• Conclusion: No matter the reason or cause, the Stars are playing like Stars again. Jere Lehtinen is back to being healthy Lehtinen again. Steve Ott continued doing his best Brenden Morrow impression, filling in for him on the line that was so lethal in the spring. Turco has stopped impersonating Vesa Toskala and started acting like Turco again. Now the key is all in the consistency. 

SHR +/-:

Stephane Robidas: one for delivering a second-best five hits; +1
Matt Niskanen: two for the assist; +2
Mike Modano: one for winning 75% of his faceoffs; +1
James Neal: three for the goal, two for the assist, and one for leading in SOG; +6
Loui Eriksson: two for the assist and one for leading in blocked shots; +3 
Jere Lehtinen: three for the goal; +3
Steve Ott: two for the assist and one for leading in hits; +3
Marty Turco: three for the good game; +3
Mike Ribeiro: two for the assist; +2
Brad Richards: three for the goal, two for the assist, but minus-one for leading in GV; +4

December 3, 2008

Game Review – 12/02/08 (DAL at CGY)

by Chelsea

Game:

The Stars put out a pretty clear message last night: Sean Avery is irrelevant, the topic is redundant, and we’re moving on.

Dallas headed into their game against the Calgary Flames off a home win against the Oilers on Sunday afternoon. The Flames had won their past three games and were looking to continue their streak to four.

The game kicked off with some interesting roster changes for the Stars. Gone was Sean Avery, indefinitely suspended, and added was Andrew Hutchinson, acquired in a recent trade with Tampa Bay.

The first period saw more hits than shots exchanged, with Chris Conner getting fed someone’s elbow at least once and Krys Barch providing a wall for opposing players to awkwardly bounce off of.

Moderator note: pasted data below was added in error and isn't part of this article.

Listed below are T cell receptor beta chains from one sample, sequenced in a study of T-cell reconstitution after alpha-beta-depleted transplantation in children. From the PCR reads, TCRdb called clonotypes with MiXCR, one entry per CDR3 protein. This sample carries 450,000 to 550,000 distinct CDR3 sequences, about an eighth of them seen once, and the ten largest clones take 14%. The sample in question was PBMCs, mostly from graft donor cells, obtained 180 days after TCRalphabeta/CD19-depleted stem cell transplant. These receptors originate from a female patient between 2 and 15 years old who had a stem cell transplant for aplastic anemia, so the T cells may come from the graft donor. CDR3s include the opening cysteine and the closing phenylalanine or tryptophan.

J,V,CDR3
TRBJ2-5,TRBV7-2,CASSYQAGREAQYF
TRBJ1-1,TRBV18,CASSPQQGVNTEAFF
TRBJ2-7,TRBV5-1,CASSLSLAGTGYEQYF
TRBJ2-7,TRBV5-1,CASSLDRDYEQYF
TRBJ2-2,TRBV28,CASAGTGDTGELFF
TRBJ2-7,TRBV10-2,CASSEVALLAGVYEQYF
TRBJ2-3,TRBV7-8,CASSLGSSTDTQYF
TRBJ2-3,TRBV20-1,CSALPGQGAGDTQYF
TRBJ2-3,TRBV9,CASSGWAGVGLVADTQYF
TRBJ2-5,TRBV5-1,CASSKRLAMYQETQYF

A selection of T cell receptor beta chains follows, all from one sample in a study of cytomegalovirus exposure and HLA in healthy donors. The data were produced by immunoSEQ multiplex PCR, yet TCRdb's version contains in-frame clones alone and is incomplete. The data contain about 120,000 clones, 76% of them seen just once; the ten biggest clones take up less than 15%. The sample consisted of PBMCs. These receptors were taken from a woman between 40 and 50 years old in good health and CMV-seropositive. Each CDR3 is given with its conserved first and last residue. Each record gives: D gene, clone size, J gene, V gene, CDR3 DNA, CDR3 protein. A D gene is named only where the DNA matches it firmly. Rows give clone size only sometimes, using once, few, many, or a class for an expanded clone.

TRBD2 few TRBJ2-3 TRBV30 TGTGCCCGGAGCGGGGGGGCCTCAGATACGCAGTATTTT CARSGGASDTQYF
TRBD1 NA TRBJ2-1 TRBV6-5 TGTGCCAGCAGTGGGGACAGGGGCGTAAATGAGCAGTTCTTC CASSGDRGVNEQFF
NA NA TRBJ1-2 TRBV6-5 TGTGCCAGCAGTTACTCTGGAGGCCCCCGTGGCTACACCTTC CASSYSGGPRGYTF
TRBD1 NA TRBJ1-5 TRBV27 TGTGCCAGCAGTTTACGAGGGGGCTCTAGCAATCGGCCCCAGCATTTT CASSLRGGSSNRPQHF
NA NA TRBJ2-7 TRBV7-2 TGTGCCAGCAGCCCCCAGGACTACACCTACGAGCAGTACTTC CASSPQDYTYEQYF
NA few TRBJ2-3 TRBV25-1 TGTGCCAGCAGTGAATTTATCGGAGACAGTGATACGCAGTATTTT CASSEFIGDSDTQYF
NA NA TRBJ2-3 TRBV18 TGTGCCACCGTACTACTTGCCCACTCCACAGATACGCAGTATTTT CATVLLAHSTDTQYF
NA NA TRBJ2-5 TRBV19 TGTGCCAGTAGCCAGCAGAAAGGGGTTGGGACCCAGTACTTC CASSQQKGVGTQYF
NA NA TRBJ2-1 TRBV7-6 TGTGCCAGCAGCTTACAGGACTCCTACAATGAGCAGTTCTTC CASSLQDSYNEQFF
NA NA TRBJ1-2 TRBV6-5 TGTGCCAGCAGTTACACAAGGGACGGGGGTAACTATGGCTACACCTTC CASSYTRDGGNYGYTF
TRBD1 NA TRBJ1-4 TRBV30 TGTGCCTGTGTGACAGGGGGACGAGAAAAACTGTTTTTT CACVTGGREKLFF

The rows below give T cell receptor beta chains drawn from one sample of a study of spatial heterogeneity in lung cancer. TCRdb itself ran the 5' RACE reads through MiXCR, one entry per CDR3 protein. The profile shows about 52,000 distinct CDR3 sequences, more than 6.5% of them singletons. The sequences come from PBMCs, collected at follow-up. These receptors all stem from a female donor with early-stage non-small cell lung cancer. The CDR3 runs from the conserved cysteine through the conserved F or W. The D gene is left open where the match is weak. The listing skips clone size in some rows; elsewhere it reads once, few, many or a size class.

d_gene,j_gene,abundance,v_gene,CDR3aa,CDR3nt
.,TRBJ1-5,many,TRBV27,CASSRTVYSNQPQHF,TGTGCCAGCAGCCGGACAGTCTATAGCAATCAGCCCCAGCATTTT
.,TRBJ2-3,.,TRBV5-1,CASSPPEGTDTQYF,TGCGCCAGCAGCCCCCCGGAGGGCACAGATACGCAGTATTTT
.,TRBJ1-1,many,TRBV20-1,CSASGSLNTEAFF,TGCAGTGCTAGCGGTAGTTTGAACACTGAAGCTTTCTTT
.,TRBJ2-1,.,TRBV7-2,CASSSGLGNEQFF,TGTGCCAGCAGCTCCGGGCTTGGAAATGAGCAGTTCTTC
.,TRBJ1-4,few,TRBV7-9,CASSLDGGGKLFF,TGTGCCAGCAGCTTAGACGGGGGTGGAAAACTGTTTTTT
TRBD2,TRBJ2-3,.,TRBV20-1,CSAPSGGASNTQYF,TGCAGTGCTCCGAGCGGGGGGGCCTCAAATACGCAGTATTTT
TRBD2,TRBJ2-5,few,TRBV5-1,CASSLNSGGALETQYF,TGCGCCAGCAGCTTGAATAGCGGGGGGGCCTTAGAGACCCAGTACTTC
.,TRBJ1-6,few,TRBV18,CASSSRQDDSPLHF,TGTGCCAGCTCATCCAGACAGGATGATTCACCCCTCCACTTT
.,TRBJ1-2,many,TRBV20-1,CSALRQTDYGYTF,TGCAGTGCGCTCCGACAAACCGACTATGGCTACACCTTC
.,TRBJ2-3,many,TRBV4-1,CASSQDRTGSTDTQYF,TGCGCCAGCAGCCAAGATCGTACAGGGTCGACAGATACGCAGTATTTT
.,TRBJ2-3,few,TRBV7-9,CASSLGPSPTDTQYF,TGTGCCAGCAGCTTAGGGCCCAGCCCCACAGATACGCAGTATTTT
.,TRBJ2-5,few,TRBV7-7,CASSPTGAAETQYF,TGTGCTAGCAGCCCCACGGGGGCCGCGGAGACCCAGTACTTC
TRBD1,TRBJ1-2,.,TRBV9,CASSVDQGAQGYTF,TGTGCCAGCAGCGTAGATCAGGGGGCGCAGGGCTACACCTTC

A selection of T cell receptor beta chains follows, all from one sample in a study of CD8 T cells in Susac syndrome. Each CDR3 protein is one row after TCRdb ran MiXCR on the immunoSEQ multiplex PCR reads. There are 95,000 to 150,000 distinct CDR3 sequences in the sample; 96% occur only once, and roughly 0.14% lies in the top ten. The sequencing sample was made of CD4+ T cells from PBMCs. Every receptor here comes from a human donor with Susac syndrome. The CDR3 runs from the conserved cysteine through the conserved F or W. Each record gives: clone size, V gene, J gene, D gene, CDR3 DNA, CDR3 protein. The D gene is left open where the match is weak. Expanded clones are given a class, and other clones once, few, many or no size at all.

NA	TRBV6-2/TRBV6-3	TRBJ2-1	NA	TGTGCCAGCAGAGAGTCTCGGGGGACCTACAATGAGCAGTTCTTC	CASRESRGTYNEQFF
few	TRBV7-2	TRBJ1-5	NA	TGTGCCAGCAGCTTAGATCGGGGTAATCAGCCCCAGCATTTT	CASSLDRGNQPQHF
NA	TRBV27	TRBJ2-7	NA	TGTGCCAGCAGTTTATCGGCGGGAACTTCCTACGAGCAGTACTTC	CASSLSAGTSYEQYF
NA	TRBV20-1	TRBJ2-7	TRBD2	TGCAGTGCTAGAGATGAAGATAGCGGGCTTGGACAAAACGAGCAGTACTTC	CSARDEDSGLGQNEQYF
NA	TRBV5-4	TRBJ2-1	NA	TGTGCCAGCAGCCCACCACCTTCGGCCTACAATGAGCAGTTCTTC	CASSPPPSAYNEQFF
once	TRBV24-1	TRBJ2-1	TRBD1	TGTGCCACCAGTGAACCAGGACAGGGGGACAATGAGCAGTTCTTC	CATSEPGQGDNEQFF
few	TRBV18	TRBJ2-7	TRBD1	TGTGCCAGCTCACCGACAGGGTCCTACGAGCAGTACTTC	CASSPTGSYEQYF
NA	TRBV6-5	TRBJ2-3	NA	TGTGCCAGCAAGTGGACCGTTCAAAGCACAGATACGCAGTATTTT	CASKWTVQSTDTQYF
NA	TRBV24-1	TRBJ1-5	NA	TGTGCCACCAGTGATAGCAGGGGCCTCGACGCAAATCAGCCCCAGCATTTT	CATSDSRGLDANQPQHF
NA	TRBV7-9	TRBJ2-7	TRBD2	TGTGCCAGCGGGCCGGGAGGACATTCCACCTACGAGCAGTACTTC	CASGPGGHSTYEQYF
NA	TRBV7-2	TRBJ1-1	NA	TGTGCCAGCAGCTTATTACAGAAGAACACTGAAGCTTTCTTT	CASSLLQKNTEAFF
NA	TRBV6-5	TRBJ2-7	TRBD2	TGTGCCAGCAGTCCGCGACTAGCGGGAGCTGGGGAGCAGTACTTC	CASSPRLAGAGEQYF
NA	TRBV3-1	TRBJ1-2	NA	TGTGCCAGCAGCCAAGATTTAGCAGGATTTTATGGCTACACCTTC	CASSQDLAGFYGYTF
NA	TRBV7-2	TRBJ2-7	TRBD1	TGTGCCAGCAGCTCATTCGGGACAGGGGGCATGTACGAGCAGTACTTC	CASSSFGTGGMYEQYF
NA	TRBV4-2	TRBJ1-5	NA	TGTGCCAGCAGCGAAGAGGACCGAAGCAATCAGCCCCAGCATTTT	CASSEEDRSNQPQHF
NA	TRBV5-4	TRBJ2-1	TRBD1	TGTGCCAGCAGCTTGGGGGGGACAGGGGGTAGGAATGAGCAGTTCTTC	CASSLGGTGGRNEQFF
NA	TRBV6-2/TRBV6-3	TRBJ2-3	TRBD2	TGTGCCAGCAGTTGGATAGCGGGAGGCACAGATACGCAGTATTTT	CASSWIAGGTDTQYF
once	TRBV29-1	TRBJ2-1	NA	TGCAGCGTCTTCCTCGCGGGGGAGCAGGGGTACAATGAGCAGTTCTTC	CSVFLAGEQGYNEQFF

The Stars soon stole an early lead when Stephane Robidas’ shot from the point opened up a prime rebound attempt. For Toby Petersen. Yes, the man who went through all of last season without a single goal suddenly found himself with two goals in as many games. To his credit, he was right where he needed to be and didn’t miss a mostly open net, managing to flick the puck past a sliding Miikka Kiprusoff. The goal came at 6:14, with Nicklas Grossman getting the second assist.

Michael Cammalleri got a holding penalty at 12:59, but our power play was killed off, as the Flames apparently only try to score when shorthanded. Really. I think they got more shots on goal during our PPs than the rest of the game.

The first ended otherwise unfortunately. Landon Wilson laid out Mark Giordano, which was entertaining, but Giordano later put big hits on Brunnstrom and Petersen. Also, Robidas got yet another holding penalty as the period wound down, thus allowing the Flames to start the second on power play. Booooo.

On the positive side, Turco once again stoned the opponents through the first, ending the period with 0 goals allowed for the second game in a row.

Starting the second, the Stars successfully killed off Robidas’ penalty, but it gave the Flames the momentum they needed to finally produce. Only 1:44 into the second, David Moss cleaned up a rebound from Matthew Lombardi and Adrian Aucoin.